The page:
Federal judge, former Columbia County DA Roger Miner dies at home in Hudson
HUDSON, N.Y. — Roger J. Miner, a federal appeals court judge for nearly three decades who was among finalists for a Supreme Court opening in 1987, died Saturday. He was 77.
Paul Silver, a federal prosecutor who once clerked for Miner, said he died of heart failure at his home in Hudson.
“He was an incredibly brilliant man,” said Silver, who was a law clerk for Miner from 1982 to 1984. “He was totally devoted to the law as much as he was to his family and friends. ... He was working right up to the last days of his life.”
Miner, a former Columbia County district attorney, was appointed to the federal bench in Albany in 1981 by President Ronald Reagan. He was elevated to the 2nd U.S. Circuit Court of Appeals in Manhattan in 1985 and took senior status in 1997, enabling him to be more selective about his work.
Miner’s wife, Jacqueline, recalled he was one of three finalists for a position on the U.S. Supreme Court in 1987 and that he did not hide his support for a woman’s right to choose whether to have an abortion when the subject was raised by those helping Reagan narrow his choices.
“I screamed at him” after hearing him boldly pronounce his position on the subject when she thought it might have been wiser to mask his feelings about it, Mrs. Miner recalled.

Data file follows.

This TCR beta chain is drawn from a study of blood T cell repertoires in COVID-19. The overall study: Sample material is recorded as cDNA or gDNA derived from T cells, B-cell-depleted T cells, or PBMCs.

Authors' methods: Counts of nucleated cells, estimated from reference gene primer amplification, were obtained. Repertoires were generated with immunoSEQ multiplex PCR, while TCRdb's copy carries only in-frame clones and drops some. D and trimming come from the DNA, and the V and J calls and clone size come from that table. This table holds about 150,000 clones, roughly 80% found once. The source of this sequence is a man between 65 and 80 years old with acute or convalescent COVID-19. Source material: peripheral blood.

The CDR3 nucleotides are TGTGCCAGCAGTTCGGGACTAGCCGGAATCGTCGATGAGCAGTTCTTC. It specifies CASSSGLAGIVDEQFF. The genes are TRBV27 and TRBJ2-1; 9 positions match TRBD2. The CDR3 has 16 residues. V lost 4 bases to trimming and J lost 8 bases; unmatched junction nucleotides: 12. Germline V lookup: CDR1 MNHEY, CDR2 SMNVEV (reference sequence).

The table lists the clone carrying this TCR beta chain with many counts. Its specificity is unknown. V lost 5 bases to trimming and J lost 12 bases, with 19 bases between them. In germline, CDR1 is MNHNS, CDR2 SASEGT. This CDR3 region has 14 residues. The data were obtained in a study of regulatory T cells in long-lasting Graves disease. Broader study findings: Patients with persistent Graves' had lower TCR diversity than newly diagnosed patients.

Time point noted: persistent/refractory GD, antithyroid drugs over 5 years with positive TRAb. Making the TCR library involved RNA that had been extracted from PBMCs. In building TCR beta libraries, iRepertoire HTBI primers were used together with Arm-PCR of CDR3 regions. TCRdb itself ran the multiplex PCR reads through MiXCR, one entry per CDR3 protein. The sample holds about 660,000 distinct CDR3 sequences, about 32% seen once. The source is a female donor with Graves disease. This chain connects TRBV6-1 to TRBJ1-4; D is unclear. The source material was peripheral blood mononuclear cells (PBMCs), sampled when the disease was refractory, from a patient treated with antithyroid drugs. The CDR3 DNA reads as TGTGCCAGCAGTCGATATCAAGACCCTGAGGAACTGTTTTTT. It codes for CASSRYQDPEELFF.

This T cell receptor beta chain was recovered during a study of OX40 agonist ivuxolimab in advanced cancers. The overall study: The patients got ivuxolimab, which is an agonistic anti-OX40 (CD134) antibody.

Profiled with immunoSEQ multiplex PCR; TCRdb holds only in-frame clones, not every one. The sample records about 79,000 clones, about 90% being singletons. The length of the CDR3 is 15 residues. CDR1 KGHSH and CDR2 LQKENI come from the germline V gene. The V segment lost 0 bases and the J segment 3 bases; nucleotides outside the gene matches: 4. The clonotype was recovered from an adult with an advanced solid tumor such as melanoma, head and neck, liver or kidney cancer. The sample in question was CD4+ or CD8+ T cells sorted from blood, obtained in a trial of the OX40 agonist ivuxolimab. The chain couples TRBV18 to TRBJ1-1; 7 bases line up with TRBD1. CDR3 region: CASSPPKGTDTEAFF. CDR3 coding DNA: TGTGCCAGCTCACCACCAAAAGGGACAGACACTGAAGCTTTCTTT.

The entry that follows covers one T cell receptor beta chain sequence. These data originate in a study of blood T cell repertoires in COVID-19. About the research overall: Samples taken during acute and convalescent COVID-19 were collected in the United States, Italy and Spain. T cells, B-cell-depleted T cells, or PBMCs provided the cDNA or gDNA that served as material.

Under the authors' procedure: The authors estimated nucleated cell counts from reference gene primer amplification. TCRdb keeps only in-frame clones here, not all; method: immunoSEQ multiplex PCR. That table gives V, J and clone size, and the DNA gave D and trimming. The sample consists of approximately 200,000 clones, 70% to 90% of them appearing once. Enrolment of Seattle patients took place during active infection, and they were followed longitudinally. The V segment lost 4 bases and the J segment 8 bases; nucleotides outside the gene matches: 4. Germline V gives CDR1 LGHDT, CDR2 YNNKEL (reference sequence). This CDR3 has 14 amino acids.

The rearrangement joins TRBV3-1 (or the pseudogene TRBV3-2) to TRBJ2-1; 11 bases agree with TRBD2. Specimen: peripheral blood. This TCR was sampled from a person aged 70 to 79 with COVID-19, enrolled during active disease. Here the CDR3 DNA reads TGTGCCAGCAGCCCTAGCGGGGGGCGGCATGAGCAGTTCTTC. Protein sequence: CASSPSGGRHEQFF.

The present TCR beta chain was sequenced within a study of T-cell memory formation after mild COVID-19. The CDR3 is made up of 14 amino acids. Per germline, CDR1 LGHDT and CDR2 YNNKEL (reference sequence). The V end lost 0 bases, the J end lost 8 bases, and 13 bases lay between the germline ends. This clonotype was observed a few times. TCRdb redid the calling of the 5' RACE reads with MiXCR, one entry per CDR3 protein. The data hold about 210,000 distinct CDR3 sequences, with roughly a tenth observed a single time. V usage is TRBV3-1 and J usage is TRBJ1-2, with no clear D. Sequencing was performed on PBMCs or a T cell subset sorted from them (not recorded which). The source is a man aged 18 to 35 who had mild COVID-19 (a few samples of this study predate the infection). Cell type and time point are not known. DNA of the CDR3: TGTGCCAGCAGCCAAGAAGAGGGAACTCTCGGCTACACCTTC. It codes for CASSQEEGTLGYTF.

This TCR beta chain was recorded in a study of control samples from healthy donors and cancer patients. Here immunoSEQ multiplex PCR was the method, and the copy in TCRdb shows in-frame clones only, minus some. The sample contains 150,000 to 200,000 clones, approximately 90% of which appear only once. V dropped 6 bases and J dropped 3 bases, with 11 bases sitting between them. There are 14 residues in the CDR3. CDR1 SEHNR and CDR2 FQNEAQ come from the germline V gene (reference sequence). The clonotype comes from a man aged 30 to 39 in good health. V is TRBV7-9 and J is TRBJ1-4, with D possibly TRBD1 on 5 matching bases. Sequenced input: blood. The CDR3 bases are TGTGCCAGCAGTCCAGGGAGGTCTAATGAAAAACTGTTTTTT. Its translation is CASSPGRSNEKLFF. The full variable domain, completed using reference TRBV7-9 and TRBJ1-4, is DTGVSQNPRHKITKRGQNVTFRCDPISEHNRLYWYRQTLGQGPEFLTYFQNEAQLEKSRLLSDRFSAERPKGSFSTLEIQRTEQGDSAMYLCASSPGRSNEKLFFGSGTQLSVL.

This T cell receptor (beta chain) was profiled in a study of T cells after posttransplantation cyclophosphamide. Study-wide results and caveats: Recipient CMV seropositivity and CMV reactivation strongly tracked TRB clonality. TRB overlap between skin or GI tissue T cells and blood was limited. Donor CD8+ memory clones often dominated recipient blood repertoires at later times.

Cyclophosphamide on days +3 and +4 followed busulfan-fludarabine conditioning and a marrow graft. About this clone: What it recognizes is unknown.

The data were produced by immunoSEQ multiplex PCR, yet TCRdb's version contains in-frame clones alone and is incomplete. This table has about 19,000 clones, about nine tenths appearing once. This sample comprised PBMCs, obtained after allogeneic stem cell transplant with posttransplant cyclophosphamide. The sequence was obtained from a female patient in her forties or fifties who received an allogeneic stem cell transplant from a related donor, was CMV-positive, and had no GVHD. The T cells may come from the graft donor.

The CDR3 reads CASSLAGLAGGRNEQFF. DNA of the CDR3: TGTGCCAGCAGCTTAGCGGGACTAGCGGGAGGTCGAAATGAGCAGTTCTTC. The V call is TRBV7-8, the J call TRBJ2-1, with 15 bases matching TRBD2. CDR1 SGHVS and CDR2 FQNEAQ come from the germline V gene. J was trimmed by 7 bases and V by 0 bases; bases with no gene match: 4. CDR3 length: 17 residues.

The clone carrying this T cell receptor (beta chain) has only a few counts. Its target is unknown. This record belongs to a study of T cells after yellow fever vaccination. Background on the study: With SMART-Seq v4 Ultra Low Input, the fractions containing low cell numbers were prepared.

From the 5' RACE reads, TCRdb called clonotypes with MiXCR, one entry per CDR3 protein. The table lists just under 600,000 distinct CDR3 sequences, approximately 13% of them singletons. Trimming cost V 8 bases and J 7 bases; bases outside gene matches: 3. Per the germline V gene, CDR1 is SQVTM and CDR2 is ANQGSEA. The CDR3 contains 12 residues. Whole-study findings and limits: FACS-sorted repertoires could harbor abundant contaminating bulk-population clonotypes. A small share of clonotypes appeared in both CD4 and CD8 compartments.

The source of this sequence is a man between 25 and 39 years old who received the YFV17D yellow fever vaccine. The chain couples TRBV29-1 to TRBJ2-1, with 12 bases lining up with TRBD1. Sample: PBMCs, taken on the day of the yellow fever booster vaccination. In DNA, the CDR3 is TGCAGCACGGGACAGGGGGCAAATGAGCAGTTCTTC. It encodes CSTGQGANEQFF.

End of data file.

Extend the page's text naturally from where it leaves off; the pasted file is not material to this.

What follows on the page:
Then she got choked up in a telephone interview as she recalled what he said in response to her challenge: “He said, ‘My reputation is too big a price to pay for a seat on the Supreme Court.’”
Mrs. Miner, a former vice chairman of the New York State Republican Party, said her husband was never bitter about falling just short of the nation’s highest court.
“He was such a humble man. He never held a grudge,” she said.
Longtime friend Lance Wheeler said integrity “was really the centerpiece of Roger.” Continued...
Dan Isaacson, who also clerked for Miner, recalled him as “a great man and a giant” who had a dry sense of humor.
Isaacson said Miner “never lost his touch of who he was and where he came from. He came from humble beginnings and rose to the very top of the judicial world.”
Born in Hudson, Miner graduated from the State University of New York and with honors from New York Law School, where he was managing editor of the Law Review in 1956.
He served active duty as a first lieutenant in the U.S. Army Judge Advocate General’s Corps from 1956 until 1959, eventually attaining the rank of captain.
In 1959, he joined his father, Abram Miner, in private law practice in Hudson, where he served from 1961 through 1964 as the city’s corporation counsel.
He was assistant district attorney of Columbia County in 1964 and county district attorney from 1968 to 1975.
In 1976, he was elected a justice of the New York State Supreme Court, Third Judicial District, where he remained until his federal appointment.
He also has held teaching positions from 1986 to 1996 at the New York Law School and at Albany Law School since 1997.
Besides his wife of 36 years, Miner is survived by sons Larry Miner of Santa Monica, Calif., Ronald Carmichael of Alexandria, Va., Ralph Carmichael of Phoenix, Ariz. and Mark Miner of Austin, Texas; his brother Lance Miner of Greenport; six grandchildren; and a nephew and niece.
Miner’s funeral, being arranged by the Bates and Anderson Funeral Home in Hudson, will be on Wednesday. The family requested memorial contributions be made to Congregation Anshe Emeth, where Miner was a member.
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